The warning signs are there for genocide in Ethiopia – the world must act to prevent it

Source: The Guardian

By Helen Clark, Michael Lapsley and David Alton

The country has been scarred by violence on all sides, but there may be much worse to come as Tigrayan civilians are targeted

Supporters of Ethiopian prime minister Abiy Ahmed at a rally in Addis Ababa
‘Five warning signs for mass, ethnically targeted violence are flashing red.’ Supporters of Ethiopian prime minister Abiy Ahmed at a rally in Addis Ababa this month. Photograph: AP

Rarely before has the danger of genocide been so clearly signalled in advance than in Ethiopia.

No side to this conflict is angelic. All sides in Ethiopia’s conflict have committed violations. But only one side has committed violations on a scale and nature that could credibly qualify as genocide – and that, we regret to say, is the coalition of the Ethiopian government, under the prime minister, Abiy Ahmed; the Amhara regional government; and the state of Eritrea.

Twice in the past year, the world has stood by while this coalition has perpetrated international crimes against civilians of Tigrayan identity – including murder, rape, torture and starvation.

We may now be facing a third atrocity, even larger and bloodier than what has gone before: a possible mass killing of interned civilians in Addis Ababa and elsewhere.

Five warning signs for mass, ethnically targeted violence are flashing red.

First, figures in the Ethiopian government and their allies have promoted hate speech against Tigrayan people as an ethnic group. They have stoked violence in language that identifies all Tigrayans as enemies. This hate speech is escalating – Tigrayans have been referred to as “cancer”, “weeds”, “rats” and “terrorists”.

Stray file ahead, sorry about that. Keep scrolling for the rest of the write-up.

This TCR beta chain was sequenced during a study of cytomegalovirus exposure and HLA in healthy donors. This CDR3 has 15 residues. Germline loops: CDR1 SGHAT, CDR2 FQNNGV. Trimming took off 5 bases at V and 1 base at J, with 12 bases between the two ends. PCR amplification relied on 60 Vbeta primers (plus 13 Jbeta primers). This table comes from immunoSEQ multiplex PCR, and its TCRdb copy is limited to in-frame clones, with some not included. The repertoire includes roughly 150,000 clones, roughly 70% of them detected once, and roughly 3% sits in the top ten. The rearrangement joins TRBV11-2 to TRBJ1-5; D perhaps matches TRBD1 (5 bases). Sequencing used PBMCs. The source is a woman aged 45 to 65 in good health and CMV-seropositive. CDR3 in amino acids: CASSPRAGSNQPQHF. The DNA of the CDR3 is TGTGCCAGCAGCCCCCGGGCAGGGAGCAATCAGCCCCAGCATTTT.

Second, the government has mobilised the instruments for mass atrocity, in the form of militias and vigilante groups, organised on an ethnic basis and with an ethnic agenda. It has armed them and granted them impunity.

Third, the government is eliminating any middle ground. It has silenced independent and critical voices. It has prevented media access to Tigray, closed down or censored independent national journalists, and intimidated foreign reporters and their local counterparts. Individuals who try to protect Tigrayans are also attacked. People who try to remain out of politics are condemned as “fence-sitters”.

Fourth, the government has begun large-scale detention of Tigrayan civilians in areas it controls. One year ago it interned at least 15,000 ethnic Tigrayan members of the armed forces, whom, we understand, it continues to keep in detention camps. It has interned Tigrayan civilians in western Tigray. In recent weeks it has interned more than 30,000 ethnic Tigrayan civilians in Addis Ababa and unknown numbers elsewhere.

Fifth, the international community is divided, confused and indecisive. The government has protectors at the UN security council. The African Union listened deferentially to the government’s denials and obfuscations. The main European powers have dithered. The US has toned down its condemnations, perhaps for fear of being diplomatically isolated. It also has conflicting priorities, including trying to facilitate humanitarian assistance and initiate negotiations for a ceasefire and political settlement – an agenda that can preclude calling out one party to the conflict for atrocity crimes or genocide.